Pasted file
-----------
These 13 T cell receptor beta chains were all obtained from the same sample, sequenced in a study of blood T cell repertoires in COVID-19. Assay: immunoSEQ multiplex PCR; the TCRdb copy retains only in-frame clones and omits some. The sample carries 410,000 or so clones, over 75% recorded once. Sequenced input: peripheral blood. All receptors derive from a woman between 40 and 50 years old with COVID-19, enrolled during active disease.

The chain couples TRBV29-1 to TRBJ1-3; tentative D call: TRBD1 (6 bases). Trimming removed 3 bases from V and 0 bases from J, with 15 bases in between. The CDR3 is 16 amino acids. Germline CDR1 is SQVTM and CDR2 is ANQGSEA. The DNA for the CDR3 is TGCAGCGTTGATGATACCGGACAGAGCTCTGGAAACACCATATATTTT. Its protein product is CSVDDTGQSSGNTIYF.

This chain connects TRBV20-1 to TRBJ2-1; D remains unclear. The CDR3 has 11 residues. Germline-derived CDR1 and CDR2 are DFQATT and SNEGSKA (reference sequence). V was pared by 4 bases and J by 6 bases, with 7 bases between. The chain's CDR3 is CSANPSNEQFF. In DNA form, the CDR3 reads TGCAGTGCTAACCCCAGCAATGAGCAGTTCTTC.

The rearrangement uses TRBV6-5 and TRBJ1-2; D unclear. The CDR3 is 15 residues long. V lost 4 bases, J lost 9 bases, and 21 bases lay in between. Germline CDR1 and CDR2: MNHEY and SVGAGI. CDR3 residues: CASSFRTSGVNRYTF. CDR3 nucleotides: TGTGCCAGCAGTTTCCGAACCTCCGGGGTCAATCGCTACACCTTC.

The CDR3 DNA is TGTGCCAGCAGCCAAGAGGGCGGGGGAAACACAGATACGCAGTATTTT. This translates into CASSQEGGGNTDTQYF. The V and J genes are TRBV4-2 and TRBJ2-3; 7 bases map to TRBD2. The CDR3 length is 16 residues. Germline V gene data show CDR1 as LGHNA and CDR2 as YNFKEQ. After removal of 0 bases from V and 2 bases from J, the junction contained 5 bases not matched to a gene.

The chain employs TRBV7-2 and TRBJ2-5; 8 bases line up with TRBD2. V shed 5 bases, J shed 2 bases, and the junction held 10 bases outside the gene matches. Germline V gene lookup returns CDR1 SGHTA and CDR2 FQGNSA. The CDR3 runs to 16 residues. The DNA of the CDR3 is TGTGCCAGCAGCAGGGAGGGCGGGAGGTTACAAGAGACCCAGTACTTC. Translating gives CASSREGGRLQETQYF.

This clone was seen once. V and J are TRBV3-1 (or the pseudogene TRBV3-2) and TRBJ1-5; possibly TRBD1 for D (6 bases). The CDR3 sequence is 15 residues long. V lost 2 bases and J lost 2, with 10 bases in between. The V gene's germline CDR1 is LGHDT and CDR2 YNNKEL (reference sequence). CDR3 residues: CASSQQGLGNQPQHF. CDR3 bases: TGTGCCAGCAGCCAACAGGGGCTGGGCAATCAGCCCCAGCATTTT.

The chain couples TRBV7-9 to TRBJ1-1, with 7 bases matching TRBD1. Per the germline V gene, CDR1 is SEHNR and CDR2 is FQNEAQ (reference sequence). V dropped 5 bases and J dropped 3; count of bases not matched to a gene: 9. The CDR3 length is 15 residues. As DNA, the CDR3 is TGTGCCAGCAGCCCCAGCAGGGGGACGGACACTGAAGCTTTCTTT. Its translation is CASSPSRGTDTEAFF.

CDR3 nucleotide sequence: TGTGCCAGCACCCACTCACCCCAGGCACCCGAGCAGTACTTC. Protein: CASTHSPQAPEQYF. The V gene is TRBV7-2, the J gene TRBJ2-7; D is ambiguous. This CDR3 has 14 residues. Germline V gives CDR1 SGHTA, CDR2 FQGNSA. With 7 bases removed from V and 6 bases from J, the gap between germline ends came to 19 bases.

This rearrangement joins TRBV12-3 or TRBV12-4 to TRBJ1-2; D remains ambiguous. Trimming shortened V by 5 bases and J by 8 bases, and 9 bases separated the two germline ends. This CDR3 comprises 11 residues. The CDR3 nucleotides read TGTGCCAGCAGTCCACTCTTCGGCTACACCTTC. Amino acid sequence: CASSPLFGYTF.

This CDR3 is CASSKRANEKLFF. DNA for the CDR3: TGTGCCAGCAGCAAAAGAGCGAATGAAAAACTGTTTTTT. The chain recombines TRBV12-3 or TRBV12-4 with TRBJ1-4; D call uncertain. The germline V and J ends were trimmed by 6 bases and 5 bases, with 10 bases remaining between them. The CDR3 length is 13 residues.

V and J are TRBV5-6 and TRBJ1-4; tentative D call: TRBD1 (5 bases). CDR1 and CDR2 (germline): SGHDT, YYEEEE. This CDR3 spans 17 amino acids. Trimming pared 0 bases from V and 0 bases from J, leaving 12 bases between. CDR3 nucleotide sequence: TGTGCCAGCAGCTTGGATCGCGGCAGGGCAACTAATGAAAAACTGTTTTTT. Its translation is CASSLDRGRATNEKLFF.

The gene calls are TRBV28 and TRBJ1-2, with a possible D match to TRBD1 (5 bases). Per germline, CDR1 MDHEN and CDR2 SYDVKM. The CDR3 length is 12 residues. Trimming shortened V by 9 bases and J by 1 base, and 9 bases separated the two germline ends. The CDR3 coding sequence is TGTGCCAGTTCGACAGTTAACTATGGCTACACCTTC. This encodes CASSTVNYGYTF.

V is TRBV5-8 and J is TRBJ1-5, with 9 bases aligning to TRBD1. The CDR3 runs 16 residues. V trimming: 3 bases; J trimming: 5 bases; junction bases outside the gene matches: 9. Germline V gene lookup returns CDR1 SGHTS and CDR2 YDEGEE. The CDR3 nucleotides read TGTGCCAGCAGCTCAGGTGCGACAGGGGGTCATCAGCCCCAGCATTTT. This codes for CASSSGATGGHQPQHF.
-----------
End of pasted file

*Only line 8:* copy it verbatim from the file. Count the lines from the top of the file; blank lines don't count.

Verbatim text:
The chain couples TRBV7-9 to TRBJ1-1, with 7 bases matching TRBD1. Per the germline V gene, CDR1 is SEHNR and CDR2 is FQNEAQ (reference sequence). V dropped 5 bases and J dropped 3; count of bases not matched to a gene: 9. The CDR3 length is 15 residues. As DNA, the CDR3 is TGTGCCAGCAGCCCCAGCAGGGGGACGGACACTGAAGCTTTCTTT. Its translation is CASSPSRGTDTEAFF.